The Washington Post
An inspector general’s report found that Lafayette Square was cleared last June for fencing, not for President Donald Trump’s visit.
NO EVIDENCE IT WAS FOR TRUMP PHOTO Fence was planned for Lafayette Square
When the U.S. Park Police led law enforcement officers into a crowd of mostly peaceful protesters outside Lafayette Square on June 1, 2020, including officers equipped with chemical irritants and officers on horseback, they did so as part of a plan made days earlier to build a fence around the park to protect officers, not to facilitate the visit minutes later by President Donald Trump to a nearby church, an inspector general’s report released Wednesday concluded.
The report also found that D.C. police officers fired tear gas at protesters as they moved away from the park toward 17 th Street, the Park Police did not deploy tear gas on June 1 but did so on previous days, and Federal Bureau of Prisons officers fired pepper spray munitions from the park without provocation during the clearing. Investigators also found that the audio warnings issued by the Park Police before the operation were not widely heard by the crowd and were mostly ineffective.
The report by the Interior Department’s inspector general focuses on the Park Police and does not fully address questions about the involvement of other agencies or the Trump administration in the events of June 1. Interior officials said they may not have heard all of the discussions that went on about the operation within the Secret Service or the White House, but that those discussions did not affect
how and when the Park Police acted. The investigators did not interview Secret Service or White House personnel.
The report found that preparations to clear the protesters and erect a fence began two days before the park clearing. But the idea may have gained greater urgency on the morning of June 1, in a meeting Trump held in the Oval Office with his chief of staff, military advisers, Attorney General William P. Barr and other law enforcement officials.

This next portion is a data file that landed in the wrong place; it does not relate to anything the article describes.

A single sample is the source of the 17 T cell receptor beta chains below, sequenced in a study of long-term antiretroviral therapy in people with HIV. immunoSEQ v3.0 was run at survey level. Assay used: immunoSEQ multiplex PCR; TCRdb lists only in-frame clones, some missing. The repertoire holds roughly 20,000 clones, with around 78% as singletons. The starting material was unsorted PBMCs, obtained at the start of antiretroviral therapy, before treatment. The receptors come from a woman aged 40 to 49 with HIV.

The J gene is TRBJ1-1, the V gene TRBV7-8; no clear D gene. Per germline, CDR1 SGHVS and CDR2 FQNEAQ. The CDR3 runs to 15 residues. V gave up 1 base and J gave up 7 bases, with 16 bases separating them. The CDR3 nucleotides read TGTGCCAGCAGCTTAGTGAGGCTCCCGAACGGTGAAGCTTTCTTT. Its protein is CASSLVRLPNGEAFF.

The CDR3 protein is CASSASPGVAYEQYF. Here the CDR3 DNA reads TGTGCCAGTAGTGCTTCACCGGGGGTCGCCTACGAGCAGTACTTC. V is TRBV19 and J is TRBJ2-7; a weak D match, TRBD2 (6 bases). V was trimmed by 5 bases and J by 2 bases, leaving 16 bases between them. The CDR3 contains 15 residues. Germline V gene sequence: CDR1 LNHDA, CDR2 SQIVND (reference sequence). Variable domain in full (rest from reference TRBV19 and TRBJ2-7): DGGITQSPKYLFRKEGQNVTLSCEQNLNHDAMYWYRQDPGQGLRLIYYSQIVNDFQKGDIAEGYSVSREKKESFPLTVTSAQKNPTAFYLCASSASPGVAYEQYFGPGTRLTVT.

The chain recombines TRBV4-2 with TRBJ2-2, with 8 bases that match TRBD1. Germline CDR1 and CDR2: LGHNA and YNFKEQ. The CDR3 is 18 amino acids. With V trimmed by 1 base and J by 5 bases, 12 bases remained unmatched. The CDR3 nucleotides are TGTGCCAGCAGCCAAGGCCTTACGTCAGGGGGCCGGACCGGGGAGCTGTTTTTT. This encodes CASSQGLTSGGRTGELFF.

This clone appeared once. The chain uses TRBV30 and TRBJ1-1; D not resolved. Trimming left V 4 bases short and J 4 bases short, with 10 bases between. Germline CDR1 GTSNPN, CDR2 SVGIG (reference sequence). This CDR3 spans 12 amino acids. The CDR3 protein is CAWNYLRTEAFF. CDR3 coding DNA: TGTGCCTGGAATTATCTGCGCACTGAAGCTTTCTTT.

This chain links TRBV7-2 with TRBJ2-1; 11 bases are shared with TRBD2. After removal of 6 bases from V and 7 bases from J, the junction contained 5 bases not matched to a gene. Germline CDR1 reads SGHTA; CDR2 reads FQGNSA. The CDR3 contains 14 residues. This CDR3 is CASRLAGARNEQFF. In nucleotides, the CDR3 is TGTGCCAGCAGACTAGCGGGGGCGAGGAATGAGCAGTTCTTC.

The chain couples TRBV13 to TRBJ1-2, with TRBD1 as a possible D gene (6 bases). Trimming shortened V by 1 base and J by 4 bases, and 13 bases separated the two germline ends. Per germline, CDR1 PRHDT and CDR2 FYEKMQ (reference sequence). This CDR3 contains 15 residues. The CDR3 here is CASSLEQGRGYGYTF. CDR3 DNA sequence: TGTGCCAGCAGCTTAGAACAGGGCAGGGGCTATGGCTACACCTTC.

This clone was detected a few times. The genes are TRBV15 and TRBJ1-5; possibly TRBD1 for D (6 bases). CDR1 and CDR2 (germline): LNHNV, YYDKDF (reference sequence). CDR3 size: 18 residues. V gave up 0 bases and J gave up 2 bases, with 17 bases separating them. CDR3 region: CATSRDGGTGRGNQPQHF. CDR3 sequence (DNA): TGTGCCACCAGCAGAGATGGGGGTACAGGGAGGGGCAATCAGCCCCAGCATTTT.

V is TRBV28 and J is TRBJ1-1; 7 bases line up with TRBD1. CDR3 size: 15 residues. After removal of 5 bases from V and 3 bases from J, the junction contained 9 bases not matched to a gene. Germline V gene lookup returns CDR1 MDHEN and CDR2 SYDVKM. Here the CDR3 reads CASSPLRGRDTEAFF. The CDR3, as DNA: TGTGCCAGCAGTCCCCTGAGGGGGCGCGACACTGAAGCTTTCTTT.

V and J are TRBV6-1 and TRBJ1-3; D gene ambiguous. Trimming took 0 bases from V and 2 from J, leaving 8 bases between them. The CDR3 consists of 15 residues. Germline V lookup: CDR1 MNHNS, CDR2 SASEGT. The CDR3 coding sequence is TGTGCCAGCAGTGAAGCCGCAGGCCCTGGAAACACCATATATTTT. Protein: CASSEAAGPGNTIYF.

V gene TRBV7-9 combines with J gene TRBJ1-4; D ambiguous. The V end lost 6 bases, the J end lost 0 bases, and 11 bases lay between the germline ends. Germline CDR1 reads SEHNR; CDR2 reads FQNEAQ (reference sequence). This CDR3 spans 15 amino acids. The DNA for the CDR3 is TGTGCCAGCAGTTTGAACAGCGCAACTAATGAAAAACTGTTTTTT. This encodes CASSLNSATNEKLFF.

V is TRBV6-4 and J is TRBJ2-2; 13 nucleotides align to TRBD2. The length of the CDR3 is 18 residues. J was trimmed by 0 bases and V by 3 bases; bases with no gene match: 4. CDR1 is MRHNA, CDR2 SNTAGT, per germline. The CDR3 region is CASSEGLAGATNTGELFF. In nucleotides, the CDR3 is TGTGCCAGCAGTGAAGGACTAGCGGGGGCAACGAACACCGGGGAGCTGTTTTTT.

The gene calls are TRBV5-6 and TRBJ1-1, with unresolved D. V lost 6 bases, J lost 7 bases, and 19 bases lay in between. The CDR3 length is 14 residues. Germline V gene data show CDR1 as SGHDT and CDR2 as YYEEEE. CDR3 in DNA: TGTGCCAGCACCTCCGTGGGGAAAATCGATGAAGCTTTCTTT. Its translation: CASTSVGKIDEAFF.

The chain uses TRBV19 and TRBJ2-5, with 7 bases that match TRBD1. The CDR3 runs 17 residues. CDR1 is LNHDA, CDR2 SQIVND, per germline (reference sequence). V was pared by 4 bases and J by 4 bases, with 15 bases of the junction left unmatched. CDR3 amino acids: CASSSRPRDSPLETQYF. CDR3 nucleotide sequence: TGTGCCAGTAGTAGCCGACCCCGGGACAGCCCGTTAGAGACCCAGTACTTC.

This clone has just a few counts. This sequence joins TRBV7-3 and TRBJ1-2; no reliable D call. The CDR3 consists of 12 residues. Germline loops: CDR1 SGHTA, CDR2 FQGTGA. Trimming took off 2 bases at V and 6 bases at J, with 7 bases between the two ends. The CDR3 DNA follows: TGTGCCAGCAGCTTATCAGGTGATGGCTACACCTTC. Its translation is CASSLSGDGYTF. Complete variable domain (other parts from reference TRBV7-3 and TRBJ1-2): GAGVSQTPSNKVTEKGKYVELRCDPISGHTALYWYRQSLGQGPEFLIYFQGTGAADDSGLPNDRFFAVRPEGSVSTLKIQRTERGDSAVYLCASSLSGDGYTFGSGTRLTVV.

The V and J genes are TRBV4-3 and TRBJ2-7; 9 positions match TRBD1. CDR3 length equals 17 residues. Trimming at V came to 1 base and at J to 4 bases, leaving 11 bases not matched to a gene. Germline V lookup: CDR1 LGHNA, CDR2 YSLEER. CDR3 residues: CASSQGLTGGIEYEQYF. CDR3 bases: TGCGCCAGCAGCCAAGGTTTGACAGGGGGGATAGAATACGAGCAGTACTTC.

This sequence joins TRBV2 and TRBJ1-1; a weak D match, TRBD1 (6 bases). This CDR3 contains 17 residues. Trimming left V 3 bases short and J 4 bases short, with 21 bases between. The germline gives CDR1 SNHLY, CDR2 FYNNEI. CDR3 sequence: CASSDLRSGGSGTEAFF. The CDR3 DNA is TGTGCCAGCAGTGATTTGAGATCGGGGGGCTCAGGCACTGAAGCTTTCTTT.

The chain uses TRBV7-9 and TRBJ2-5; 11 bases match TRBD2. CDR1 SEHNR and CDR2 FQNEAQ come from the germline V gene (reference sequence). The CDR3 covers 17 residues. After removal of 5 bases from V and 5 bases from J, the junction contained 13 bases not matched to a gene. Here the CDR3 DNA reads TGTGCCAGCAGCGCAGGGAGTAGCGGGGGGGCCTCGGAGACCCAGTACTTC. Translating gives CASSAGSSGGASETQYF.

The Washington Post has previously reported that Trump was furious at reporting that revealed he had been taken to an emergency bunker on the first night of protests that previous Friday night and the poor impression created that he had no control over the protests consuming key downtown areas in the nation’s capital, according to multiple law enforcement sources and Trump advisers, who spoke on the condition of anonymity at the time because of the sensitivity of the incident.
The group agreed the Park Police and supporting teams of law enforcement officers would extend the perimeter and gradually push protesters further away from the White House and St. John’s Church, which had been vandalized the previous night. By midday, Trump was working with close confidants on a plan to project his control over the city by walking across Lafayette Square outside the White House and over to the church, the Trump advisers said at the time.
Park Police officials, including then-acting chief Gregory Monahan and an unidentified incident commander, told inspector general investigators that they learned “around mid- to late afternoon . . . of the President’s unscheduled movement to Lafayette Park.” Both Park Police officials reported that “they were not told a specific time for the President’s potential arrival and that learning this information did not change their operational timeline,” which was to push protesters back as soon as National Guard officers and the fencing arrived, both of which occurred after 5 p.m.
“I can tell you with 100 percent certainty,” Monahan told the investigators, “that the Secret Service and the Park Police . . . timeline did not change the entire day.”
However, a redacted portion of the report seems to indicate that an unnamed government official asked for an earlier clearing of the park. Monahan told investigators he was not given a reason for the request, and that he rejected it and “stated the clearing operation would begin once all law enforcement officers . . . were in place.”